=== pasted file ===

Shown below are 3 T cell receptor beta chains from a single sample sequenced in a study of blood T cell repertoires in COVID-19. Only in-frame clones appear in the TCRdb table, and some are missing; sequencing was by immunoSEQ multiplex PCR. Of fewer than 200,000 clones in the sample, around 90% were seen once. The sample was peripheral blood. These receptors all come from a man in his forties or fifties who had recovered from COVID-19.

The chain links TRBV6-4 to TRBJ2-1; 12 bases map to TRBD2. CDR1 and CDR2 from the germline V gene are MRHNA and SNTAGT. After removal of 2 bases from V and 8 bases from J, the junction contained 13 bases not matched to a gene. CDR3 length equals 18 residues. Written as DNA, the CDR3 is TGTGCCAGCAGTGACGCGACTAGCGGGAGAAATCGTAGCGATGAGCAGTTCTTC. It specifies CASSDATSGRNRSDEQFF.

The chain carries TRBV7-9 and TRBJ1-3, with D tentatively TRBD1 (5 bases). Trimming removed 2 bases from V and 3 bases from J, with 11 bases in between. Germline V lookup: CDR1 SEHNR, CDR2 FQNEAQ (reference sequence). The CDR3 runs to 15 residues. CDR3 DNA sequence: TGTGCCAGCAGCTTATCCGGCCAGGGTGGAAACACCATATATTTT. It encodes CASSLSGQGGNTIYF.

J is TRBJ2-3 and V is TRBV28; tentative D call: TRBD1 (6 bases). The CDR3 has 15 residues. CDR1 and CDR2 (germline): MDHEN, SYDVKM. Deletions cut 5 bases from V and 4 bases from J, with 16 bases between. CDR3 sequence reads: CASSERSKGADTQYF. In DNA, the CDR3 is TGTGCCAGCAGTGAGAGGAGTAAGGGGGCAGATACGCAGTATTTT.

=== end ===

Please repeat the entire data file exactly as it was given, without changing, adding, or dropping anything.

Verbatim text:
Shown below are 3 T cell receptor beta chains from a single sample sequenced in a study of blood T cell repertoires in COVID-19. Only in-frame clones appear in the TCRdb table, and some are missing; sequencing was by immunoSEQ multiplex PCR. Of fewer than 200,000 clones in the sample, around 90% were seen once. The sample was peripheral blood. These receptors all come from a man in his forties or fifties who had recovered from COVID-19.

The chain links TRBV6-4 to TRBJ2-1; 12 bases map to TRBD2. CDR1 and CDR2 from the germline V gene are MRHNA and SNTAGT. After removal of 2 bases from V and 8 bases from J, the junction contained 13 bases not matched to a gene. CDR3 length equals 18 residues. Written as DNA, the CDR3 is TGTGCCAGCAGTGACGCGACTAGCGGGAGAAATCGTAGCGATGAGCAGTTCTTC. It specifies CASSDATSGRNRSDEQFF.

The chain carries TRBV7-9 and TRBJ1-3, with D tentatively TRBD1 (5 bases). Trimming removed 2 bases from V and 3 bases from J, with 11 bases in between. Germline V lookup: CDR1 SEHNR, CDR2 FQNEAQ (reference sequence). The CDR3 runs to 15 residues. CDR3 DNA sequence: TGTGCCAGCAGCTTATCCGGCCAGGGTGGAAACACCATATATTTT. It encodes CASSLSGQGGNTIYF.

J is TRBJ2-3 and V is TRBV28; tentative D call: TRBD1 (6 bases). The CDR3 has 15 residues. CDR1 and CDR2 (germline): MDHEN, SYDVKM. Deletions cut 5 bases from V and 4 bases from J, with 16 bases between. CDR3 sequence reads: CASSERSKGADTQYF. In DNA, the CDR3 is TGTGCCAGCAGTGAGAGGAGTAAGGGGGCAGATACGCAGTATTTT.